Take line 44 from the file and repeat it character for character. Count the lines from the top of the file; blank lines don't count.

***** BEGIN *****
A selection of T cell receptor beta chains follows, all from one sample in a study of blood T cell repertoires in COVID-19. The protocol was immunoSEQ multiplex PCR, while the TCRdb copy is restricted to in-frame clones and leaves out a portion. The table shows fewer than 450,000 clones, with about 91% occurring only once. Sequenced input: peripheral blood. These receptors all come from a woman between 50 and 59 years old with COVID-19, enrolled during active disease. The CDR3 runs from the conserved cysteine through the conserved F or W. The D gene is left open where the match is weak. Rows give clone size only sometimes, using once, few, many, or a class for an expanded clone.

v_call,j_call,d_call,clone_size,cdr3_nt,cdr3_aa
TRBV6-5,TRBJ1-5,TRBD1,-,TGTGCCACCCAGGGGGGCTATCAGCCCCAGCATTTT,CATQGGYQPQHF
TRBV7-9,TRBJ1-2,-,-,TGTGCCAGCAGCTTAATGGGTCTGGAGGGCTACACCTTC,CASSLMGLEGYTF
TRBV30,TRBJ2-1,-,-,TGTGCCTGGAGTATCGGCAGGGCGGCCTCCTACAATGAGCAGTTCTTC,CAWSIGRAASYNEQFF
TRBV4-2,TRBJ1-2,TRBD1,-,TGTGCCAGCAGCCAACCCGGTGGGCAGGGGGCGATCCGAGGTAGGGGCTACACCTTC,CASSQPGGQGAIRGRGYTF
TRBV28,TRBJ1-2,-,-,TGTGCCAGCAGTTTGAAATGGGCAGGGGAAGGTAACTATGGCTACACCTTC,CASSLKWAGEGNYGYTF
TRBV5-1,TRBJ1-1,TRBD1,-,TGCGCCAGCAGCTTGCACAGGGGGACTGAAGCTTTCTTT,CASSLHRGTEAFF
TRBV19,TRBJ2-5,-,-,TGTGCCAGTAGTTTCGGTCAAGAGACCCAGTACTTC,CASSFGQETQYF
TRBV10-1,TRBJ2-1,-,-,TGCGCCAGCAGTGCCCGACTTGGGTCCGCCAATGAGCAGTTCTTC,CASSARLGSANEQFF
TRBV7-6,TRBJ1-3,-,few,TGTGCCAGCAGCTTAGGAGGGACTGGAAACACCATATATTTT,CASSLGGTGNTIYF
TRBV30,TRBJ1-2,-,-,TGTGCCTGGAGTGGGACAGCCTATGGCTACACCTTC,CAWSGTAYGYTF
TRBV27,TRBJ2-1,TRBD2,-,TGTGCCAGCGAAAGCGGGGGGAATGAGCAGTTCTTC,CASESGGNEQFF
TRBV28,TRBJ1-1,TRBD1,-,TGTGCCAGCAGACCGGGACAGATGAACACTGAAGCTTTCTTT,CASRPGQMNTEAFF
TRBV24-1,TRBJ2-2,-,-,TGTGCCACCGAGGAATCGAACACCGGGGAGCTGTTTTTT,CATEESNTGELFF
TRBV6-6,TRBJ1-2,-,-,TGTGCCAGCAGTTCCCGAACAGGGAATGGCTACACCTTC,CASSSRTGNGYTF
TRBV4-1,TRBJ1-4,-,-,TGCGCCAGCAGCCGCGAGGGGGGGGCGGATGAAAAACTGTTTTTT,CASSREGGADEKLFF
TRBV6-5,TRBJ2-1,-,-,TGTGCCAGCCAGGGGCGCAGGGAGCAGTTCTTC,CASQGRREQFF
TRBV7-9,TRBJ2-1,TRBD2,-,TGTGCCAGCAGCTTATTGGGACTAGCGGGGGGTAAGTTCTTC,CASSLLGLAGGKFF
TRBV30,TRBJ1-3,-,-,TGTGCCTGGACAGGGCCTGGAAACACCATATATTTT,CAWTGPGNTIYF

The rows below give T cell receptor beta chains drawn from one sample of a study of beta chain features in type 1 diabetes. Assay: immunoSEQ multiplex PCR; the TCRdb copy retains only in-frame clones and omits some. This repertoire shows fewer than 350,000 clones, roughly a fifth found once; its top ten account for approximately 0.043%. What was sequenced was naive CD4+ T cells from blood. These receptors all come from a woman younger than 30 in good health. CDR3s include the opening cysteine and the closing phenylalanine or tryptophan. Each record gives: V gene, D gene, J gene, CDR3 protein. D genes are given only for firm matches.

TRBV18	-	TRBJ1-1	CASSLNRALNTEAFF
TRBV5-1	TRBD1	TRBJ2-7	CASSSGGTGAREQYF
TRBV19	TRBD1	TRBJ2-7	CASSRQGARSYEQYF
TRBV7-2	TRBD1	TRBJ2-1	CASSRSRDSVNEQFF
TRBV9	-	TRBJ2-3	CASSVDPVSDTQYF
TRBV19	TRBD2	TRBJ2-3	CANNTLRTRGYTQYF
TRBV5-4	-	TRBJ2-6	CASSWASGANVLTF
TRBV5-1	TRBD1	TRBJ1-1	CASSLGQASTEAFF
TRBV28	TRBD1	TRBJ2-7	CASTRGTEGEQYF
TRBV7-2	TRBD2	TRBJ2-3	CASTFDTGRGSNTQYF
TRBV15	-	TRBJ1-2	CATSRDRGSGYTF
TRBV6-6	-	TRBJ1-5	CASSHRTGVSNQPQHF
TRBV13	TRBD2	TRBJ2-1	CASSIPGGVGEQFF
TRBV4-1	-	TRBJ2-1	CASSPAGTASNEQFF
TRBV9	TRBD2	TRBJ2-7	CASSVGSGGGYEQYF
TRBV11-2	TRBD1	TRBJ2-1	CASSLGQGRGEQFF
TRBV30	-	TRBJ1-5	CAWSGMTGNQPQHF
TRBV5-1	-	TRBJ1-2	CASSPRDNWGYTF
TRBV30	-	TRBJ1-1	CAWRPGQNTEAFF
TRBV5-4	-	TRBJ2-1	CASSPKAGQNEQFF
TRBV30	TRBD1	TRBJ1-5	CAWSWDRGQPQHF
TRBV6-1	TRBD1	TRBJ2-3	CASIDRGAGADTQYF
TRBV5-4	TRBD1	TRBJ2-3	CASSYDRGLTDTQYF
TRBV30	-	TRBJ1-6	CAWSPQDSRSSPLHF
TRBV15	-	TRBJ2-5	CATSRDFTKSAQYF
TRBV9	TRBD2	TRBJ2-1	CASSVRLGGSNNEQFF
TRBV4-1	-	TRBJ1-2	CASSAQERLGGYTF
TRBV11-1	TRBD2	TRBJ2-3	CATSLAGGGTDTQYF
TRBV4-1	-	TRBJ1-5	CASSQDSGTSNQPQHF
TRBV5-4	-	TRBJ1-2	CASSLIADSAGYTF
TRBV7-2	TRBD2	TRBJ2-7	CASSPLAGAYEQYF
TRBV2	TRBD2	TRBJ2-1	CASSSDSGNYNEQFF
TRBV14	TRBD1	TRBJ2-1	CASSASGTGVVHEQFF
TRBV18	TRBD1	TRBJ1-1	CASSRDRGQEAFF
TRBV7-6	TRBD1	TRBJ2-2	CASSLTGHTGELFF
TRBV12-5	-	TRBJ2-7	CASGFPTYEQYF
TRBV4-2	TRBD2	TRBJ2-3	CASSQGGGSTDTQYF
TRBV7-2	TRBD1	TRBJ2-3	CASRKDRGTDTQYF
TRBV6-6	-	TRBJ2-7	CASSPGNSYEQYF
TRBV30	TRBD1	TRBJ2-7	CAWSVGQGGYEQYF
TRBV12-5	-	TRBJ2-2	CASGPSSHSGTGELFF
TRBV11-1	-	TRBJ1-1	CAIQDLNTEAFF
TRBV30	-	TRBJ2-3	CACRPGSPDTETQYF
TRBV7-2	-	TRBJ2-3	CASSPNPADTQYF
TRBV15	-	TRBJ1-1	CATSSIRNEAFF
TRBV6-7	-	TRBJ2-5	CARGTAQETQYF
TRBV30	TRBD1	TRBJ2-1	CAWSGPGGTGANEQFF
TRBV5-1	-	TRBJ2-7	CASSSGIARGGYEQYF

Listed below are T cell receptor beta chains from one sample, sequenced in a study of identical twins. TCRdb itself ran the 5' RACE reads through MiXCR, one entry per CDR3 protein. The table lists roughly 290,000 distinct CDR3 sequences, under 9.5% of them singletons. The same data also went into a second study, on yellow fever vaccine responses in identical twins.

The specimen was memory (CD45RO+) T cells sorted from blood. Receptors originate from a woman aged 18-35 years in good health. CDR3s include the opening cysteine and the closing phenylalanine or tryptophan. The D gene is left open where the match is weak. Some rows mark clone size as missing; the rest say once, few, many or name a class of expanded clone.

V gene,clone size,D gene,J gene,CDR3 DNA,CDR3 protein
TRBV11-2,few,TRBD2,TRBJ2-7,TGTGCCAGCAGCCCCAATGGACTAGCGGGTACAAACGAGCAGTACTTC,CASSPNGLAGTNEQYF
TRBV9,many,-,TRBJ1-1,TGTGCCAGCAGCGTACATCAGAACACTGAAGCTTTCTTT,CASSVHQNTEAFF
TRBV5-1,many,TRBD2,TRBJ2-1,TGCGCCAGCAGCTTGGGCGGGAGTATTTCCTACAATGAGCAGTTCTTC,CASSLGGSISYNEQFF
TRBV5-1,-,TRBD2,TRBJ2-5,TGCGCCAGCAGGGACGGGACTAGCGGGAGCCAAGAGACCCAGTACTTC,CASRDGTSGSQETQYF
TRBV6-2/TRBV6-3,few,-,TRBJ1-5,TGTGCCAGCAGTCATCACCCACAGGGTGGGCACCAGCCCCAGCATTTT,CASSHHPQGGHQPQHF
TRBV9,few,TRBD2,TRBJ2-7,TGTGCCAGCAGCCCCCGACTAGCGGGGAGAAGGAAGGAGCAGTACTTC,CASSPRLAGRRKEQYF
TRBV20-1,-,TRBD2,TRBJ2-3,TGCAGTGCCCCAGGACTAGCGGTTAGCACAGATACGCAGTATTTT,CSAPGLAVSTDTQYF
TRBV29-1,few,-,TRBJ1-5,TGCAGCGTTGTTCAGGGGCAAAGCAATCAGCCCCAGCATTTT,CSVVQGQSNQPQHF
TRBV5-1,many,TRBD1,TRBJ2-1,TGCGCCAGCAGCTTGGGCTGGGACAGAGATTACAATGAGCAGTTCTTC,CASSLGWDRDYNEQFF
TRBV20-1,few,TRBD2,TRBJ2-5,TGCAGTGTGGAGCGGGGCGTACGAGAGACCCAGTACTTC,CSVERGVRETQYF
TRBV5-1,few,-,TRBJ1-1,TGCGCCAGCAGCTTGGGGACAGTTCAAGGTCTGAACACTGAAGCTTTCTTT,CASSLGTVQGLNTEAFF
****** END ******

TRBV5-4	TRBD1	TRBJ2-3	CASSYDRGLTDTQYF